CHARLOTTE, N.C. — Airport workers who do several jobs, including transporting your luggage from plane to plane or to baggage claim, are asking for better safety measures after a colleague's death on the job. 

"You would never think it would happen to somebody that works right next to you," said a grounds crew member who works at Charlotte Douglas International Airport. 

The employee, who asked not be identified, didn't see the incident take place, but is worried it could happen again. 

"I didn't know it was going to be that dangerous of a job," the employee said. 

His concern is growing after Kendrick Hudson died after a workplace incident Sunday night at Charlotte Douglas International Airport. 

Airport police said Hudson was driving a tug vehicle when he tried to swerve to miss a piece of luggage on the tarmac. However, he still hit the bag and rolled. Officers said he was ejected and pinned underneath the tug. 

Paramedics responded and rushed him to an area hospital where he died. 

"That's the same job I do," said the concerned employee. "It could happen to me at any moment as well."

Accidents on the ramps and grounds of airports happen more often than some might think. Some 243,000 people are hurt in an accident or incident on the grounds of airports worldwide every year, according to Flight Safety Foundation. 

"We need more lighting on the grounds to know where to drive the tugs," the employee said. "Like the runways have more lighting probably than where we drive."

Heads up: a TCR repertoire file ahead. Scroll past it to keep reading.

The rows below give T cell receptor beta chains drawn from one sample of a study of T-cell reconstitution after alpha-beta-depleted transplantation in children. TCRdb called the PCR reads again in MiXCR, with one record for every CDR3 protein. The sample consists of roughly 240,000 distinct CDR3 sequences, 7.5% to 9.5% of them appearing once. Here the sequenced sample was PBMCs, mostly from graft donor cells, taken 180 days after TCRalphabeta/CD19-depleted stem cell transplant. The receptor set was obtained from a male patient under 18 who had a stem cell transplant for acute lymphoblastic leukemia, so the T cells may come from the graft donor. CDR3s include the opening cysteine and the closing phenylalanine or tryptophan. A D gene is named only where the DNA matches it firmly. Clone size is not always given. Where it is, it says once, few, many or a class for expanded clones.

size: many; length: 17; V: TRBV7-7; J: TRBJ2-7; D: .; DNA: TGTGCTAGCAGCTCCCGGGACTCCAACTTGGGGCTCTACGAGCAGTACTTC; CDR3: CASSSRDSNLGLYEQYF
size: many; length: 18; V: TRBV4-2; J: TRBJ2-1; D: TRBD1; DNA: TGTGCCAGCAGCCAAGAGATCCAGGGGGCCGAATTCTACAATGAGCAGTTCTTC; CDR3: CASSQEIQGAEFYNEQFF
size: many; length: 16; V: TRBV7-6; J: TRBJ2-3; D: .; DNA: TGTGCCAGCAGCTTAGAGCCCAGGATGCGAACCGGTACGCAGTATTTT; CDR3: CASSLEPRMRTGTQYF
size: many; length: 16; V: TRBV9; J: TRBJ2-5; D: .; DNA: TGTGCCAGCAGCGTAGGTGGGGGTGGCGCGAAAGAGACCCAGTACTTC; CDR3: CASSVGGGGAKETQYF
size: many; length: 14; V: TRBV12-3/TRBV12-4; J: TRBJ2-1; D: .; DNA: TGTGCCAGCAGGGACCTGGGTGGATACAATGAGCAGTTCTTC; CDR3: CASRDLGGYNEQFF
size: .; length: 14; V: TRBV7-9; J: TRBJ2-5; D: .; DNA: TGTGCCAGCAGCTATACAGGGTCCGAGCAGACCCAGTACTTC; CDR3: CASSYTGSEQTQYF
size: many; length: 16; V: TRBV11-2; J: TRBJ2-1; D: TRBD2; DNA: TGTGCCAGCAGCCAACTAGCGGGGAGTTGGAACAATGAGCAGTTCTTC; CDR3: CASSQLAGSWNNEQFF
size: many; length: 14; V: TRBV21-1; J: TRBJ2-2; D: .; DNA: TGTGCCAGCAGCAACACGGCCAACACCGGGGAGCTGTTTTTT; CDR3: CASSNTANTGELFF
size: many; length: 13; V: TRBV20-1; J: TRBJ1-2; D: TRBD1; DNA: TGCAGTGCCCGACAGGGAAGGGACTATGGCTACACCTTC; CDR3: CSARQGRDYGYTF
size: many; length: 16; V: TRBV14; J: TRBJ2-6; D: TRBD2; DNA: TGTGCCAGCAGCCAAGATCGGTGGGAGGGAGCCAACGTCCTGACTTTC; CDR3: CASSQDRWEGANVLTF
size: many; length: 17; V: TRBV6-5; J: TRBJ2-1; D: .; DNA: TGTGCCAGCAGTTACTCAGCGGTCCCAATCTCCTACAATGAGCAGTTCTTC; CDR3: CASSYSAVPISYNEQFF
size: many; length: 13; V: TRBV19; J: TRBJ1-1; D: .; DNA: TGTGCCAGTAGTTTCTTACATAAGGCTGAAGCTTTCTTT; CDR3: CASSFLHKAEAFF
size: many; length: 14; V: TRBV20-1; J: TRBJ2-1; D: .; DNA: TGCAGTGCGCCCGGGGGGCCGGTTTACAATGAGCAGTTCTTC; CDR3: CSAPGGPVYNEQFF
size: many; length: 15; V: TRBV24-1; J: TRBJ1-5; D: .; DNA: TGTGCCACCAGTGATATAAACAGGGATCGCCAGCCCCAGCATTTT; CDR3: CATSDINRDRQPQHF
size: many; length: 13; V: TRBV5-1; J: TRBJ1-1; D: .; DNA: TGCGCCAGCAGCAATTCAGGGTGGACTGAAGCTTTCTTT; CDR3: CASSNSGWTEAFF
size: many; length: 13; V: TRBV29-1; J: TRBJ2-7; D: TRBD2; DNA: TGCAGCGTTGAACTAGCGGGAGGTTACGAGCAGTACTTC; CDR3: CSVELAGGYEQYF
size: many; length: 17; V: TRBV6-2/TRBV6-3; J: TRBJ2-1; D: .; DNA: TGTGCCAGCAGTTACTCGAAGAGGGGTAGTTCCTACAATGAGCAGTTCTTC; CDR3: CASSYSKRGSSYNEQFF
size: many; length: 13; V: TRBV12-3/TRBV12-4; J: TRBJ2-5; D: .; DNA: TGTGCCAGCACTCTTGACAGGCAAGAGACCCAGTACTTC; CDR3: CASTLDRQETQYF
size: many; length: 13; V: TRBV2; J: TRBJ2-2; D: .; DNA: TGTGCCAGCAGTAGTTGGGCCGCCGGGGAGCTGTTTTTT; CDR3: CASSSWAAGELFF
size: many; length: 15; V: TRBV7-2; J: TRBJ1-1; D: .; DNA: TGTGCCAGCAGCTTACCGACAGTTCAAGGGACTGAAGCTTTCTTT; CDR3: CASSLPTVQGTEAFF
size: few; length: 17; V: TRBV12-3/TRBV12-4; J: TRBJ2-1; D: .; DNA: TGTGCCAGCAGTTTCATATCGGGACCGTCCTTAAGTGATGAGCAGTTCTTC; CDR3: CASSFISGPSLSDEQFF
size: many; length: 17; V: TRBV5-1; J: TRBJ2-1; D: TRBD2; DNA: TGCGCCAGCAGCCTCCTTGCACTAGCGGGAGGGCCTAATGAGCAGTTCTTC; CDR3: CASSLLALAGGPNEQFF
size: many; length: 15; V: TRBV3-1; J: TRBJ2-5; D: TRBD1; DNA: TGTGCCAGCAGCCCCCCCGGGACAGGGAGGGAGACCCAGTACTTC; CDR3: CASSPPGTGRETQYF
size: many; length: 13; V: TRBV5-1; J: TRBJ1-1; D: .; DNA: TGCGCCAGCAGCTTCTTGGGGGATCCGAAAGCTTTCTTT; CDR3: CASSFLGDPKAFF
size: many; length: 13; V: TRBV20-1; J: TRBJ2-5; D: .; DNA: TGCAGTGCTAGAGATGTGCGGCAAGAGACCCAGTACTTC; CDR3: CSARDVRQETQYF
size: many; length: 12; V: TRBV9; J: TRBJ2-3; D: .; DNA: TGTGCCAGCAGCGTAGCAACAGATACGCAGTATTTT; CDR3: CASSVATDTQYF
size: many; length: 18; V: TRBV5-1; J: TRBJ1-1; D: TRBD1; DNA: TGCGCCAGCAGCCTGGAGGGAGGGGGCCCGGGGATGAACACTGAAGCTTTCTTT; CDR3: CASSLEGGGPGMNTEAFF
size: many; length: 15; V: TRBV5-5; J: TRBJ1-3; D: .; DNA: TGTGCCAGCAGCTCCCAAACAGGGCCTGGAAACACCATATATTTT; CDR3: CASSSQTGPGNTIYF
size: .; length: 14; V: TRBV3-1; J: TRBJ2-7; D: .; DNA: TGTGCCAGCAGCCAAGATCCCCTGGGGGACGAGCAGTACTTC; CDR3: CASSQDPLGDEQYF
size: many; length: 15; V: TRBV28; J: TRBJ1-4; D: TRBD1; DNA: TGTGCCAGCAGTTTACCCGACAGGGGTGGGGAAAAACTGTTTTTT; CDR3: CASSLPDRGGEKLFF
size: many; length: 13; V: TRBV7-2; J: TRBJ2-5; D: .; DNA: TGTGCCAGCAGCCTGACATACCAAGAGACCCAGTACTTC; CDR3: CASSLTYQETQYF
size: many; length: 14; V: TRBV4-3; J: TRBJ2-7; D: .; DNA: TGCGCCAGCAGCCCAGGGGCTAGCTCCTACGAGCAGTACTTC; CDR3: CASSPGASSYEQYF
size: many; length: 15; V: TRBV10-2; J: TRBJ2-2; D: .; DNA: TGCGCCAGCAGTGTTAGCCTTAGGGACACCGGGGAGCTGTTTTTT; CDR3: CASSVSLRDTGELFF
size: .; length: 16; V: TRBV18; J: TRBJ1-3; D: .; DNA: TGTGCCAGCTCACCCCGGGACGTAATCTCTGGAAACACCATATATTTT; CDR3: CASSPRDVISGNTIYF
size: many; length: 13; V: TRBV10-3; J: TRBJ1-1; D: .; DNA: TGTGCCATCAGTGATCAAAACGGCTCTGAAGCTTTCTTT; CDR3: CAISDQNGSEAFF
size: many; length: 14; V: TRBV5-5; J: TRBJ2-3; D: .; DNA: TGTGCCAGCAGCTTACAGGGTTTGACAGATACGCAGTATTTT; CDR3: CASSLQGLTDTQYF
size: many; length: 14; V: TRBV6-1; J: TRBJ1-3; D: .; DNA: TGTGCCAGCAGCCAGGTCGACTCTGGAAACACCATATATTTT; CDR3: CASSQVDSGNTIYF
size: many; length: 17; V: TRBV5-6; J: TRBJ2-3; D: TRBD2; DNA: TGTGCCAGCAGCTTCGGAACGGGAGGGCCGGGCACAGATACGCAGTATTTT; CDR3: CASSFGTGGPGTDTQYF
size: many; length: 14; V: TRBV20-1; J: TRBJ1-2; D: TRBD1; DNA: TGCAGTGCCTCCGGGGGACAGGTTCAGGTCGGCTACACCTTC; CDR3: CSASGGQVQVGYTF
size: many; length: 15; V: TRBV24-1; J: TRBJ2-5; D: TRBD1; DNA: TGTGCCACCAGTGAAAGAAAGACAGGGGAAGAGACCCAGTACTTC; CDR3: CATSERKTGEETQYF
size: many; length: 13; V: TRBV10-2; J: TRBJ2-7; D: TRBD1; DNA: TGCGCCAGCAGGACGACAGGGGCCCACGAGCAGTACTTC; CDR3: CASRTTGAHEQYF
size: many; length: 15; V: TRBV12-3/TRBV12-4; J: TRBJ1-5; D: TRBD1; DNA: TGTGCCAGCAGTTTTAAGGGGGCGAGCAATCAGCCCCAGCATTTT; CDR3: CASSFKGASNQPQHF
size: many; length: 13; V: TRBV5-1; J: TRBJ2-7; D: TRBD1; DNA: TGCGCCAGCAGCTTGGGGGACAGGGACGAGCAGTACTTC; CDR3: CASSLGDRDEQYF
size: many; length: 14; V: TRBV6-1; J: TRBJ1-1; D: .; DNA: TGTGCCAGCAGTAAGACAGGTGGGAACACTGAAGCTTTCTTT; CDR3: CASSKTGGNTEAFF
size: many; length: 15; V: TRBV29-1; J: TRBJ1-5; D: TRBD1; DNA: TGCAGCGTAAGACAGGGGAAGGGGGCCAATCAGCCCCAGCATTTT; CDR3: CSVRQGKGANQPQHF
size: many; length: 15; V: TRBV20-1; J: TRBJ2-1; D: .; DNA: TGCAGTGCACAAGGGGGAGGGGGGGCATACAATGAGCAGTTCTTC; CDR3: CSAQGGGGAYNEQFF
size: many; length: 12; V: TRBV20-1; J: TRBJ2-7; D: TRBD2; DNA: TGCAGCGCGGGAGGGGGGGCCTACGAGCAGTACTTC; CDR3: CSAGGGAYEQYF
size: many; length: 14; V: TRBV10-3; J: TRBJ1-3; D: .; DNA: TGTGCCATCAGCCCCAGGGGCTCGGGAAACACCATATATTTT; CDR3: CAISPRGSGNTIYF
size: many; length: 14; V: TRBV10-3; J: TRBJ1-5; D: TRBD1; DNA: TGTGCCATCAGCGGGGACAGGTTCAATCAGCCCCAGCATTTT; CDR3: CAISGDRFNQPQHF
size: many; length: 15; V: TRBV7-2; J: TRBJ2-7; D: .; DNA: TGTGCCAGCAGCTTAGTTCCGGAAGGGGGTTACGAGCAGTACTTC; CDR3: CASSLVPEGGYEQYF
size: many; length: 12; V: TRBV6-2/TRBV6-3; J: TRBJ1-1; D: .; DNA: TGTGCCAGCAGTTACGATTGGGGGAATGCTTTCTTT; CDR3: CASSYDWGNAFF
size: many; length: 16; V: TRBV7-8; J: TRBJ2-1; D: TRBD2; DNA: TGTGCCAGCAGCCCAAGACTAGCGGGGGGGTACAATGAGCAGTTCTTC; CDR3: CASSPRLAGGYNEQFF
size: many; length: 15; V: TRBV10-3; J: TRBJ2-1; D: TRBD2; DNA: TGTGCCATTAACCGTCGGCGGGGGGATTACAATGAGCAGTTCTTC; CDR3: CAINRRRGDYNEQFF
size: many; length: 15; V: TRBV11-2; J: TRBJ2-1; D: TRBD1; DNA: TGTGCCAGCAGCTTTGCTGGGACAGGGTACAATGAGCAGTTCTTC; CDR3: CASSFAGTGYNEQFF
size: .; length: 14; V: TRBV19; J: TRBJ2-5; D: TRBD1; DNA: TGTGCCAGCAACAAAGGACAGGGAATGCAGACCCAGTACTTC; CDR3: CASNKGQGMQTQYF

He's worried if the right steps aren't taken, more accidents could happen. 

The employee told NBC Charlotte he would like the airport to make safety enhancements when it comes to crews who work at night when it's harder to see. 

"Even something as simple as bags can have reflectors as they fall off the carts that they are noticeable," he said. "Enhance safety, enhance lighting, enhance employee's surroundings."

NBC Charlotte reached out to the airport about safety concerns. A spokesperson said they are aware of them, but wouldn't comment further. 

American Airlines, the company Hudson worked for, said employees go through extensive training and that all of their tugs have seat belts. 

It's not clear at this time if Hudson was wearing his. 

An investigation into the incident will likely continue for a couple of months.

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